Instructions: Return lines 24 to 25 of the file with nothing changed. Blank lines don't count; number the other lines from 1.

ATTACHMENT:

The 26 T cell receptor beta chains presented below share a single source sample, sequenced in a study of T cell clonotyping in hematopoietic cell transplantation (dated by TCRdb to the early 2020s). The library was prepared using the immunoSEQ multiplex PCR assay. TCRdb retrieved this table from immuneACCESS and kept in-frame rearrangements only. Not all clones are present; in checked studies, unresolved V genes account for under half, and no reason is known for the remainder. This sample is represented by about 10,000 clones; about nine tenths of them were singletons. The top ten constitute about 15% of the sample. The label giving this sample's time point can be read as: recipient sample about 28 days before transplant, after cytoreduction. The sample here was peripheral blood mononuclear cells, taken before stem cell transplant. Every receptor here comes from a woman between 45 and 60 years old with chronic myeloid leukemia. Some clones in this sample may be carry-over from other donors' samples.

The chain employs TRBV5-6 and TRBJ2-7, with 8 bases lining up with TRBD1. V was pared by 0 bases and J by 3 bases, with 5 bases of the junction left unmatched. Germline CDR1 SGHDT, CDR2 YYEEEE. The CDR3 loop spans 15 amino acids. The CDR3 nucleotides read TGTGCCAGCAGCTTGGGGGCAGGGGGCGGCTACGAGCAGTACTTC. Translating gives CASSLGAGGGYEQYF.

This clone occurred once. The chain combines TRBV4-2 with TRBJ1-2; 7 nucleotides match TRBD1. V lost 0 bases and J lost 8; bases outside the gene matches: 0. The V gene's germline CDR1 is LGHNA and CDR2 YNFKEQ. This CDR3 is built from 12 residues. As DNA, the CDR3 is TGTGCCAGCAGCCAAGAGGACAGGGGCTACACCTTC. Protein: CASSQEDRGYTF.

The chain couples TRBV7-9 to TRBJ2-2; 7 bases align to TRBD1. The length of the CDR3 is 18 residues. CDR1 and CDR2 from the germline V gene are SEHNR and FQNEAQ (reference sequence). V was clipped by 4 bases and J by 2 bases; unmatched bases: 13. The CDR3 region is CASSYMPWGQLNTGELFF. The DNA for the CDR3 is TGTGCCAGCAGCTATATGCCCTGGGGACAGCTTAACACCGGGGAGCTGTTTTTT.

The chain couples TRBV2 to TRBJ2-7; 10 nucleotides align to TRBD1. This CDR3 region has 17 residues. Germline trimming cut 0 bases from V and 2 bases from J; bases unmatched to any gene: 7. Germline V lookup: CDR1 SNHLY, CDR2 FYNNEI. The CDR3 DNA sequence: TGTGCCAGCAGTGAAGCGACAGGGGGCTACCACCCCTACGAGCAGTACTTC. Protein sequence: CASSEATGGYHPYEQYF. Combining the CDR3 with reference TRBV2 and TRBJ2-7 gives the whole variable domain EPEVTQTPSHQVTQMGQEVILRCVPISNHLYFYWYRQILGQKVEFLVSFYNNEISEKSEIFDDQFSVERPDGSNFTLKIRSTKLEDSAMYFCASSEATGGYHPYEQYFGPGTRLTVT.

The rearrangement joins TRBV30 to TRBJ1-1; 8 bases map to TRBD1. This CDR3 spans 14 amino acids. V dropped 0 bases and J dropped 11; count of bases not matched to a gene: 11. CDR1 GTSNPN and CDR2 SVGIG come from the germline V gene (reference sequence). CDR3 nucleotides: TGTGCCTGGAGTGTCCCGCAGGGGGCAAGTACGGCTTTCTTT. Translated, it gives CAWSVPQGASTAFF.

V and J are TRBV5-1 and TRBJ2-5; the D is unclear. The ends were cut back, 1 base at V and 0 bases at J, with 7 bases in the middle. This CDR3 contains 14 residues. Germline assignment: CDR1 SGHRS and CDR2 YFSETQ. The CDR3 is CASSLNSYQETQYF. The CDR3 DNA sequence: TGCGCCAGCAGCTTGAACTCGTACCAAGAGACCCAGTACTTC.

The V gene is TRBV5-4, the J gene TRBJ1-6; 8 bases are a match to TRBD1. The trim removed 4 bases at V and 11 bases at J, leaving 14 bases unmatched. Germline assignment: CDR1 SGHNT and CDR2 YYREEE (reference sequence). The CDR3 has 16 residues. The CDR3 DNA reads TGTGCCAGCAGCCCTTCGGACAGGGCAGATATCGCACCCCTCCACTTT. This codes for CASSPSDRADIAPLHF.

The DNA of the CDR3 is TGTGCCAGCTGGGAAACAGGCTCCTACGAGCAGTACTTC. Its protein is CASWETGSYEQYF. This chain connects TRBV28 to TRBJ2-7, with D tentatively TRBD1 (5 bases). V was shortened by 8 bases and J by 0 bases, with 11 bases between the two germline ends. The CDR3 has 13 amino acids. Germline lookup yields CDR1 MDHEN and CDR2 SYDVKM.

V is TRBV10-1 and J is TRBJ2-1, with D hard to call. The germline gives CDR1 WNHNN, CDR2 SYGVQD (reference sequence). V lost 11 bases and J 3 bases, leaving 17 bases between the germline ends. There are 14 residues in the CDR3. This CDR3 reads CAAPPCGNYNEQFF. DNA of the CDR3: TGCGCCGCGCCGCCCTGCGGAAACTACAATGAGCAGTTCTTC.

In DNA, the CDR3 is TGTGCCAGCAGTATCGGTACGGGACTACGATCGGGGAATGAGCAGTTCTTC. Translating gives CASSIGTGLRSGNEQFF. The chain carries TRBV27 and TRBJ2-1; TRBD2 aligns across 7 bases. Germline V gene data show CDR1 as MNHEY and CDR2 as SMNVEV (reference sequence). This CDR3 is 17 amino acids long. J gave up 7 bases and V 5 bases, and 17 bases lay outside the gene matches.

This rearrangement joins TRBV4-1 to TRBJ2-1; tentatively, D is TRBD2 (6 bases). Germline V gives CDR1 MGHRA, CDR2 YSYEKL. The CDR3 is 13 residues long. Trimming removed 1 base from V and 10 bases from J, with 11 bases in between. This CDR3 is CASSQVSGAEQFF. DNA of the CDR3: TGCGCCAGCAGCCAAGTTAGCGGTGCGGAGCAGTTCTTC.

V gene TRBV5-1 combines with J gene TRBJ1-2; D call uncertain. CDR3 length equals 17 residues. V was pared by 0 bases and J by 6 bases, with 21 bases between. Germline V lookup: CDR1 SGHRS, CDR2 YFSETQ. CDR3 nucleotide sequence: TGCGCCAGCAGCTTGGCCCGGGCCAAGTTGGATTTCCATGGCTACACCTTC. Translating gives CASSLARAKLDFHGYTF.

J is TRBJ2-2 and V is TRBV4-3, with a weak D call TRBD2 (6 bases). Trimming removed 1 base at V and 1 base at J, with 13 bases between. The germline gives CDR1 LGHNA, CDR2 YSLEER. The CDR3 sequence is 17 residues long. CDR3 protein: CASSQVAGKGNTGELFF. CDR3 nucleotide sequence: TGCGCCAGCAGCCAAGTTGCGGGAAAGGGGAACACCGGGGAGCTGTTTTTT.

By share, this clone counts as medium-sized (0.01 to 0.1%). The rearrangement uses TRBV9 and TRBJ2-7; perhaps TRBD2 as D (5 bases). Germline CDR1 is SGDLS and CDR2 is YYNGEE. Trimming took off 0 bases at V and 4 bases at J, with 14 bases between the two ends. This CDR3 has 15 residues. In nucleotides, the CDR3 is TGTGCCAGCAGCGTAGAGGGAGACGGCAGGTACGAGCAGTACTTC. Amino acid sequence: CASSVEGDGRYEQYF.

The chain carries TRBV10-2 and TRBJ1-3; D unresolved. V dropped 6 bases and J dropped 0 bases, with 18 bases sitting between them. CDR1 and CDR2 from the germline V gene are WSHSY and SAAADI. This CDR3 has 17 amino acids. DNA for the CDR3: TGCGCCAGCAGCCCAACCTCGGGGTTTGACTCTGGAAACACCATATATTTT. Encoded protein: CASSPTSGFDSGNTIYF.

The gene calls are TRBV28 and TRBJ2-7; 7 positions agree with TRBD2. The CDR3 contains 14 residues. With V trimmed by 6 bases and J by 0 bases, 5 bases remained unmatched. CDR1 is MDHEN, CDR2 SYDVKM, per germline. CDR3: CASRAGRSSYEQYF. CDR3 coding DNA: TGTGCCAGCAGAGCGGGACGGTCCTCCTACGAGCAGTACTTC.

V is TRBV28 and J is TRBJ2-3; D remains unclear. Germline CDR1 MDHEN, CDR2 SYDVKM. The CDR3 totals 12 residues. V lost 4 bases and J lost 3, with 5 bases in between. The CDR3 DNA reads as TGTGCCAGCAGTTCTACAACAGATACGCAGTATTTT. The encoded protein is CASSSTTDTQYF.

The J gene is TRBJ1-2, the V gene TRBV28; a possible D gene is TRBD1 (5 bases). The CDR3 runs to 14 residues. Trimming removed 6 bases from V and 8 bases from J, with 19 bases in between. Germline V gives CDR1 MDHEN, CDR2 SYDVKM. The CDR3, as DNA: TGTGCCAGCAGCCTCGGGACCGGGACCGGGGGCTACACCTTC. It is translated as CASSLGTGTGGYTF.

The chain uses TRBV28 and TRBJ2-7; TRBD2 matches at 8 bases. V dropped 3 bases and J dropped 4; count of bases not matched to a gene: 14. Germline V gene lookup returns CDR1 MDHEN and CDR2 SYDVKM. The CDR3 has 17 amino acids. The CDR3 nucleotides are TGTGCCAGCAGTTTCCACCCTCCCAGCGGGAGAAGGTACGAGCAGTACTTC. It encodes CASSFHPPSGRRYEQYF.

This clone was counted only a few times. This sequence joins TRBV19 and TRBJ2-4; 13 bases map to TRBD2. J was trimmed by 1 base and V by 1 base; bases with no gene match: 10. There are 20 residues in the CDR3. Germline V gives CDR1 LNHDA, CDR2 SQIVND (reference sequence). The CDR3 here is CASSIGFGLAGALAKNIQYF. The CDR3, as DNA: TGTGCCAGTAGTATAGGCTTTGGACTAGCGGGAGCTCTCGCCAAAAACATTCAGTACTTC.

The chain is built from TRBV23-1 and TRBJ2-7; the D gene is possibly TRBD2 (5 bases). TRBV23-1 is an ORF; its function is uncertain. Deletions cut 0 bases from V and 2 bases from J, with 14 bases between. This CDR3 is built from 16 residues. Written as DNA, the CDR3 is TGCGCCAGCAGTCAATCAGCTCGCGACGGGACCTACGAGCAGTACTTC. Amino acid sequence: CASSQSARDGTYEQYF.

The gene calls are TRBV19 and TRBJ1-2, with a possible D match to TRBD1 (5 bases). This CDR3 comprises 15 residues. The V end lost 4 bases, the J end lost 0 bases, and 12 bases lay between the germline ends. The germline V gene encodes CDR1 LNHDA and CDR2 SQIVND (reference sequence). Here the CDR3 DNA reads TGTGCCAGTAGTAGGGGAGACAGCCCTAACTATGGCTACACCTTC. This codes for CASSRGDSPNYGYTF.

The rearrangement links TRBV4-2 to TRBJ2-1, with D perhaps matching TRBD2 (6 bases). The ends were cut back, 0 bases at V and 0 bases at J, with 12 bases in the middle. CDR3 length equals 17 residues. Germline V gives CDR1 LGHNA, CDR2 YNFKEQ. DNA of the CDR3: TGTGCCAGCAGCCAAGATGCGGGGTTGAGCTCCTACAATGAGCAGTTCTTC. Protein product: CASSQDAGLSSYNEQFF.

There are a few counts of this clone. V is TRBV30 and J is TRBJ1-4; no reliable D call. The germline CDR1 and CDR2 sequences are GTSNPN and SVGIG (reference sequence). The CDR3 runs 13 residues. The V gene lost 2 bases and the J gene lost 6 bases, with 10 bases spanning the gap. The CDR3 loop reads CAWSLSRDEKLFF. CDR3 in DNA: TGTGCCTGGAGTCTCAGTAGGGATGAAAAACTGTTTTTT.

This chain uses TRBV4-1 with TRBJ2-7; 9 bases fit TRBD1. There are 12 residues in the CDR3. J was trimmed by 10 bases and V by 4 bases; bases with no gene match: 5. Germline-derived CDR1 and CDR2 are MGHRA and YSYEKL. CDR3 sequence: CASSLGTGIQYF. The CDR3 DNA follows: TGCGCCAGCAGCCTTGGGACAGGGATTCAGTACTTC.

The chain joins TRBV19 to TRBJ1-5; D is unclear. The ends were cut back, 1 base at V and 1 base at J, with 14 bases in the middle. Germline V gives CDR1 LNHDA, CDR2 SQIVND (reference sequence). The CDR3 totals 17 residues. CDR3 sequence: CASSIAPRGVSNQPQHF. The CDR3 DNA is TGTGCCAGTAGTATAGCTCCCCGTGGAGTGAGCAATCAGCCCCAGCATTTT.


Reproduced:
The rearrangement links TRBV4-2 to TRBJ2-1, with D perhaps matching TRBD2 (6 bases). The ends were cut back, 0 bases at V and 0 bases at J, with 12 bases in the middle. CDR3 length equals 17 residues. Germline V gives CDR1 LGHNA, CDR2 YNFKEQ. DNA of the CDR3: TGTGCCAGCAGCCAAGATGCGGGGTTGAGCTCCTACAATGAGCAGTTCTTC. Protein product: CASSQDAGLSSYNEQFF.

There are a few counts of this clone. V is TRBV30 and J is TRBJ1-4; no reliable D call. The germline CDR1 and CDR2 sequences are GTSNPN and SVGIG (reference sequence). The CDR3 runs 13 residues. The V gene lost 2 bases and the J gene lost 6 bases, with 10 bases spanning the gap. The CDR3 loop reads CAWSLSRDEKLFF. CDR3 in DNA: TGTGCCTGGAGTCTCAGTAGGGATGAAAAACTGTTTTTT.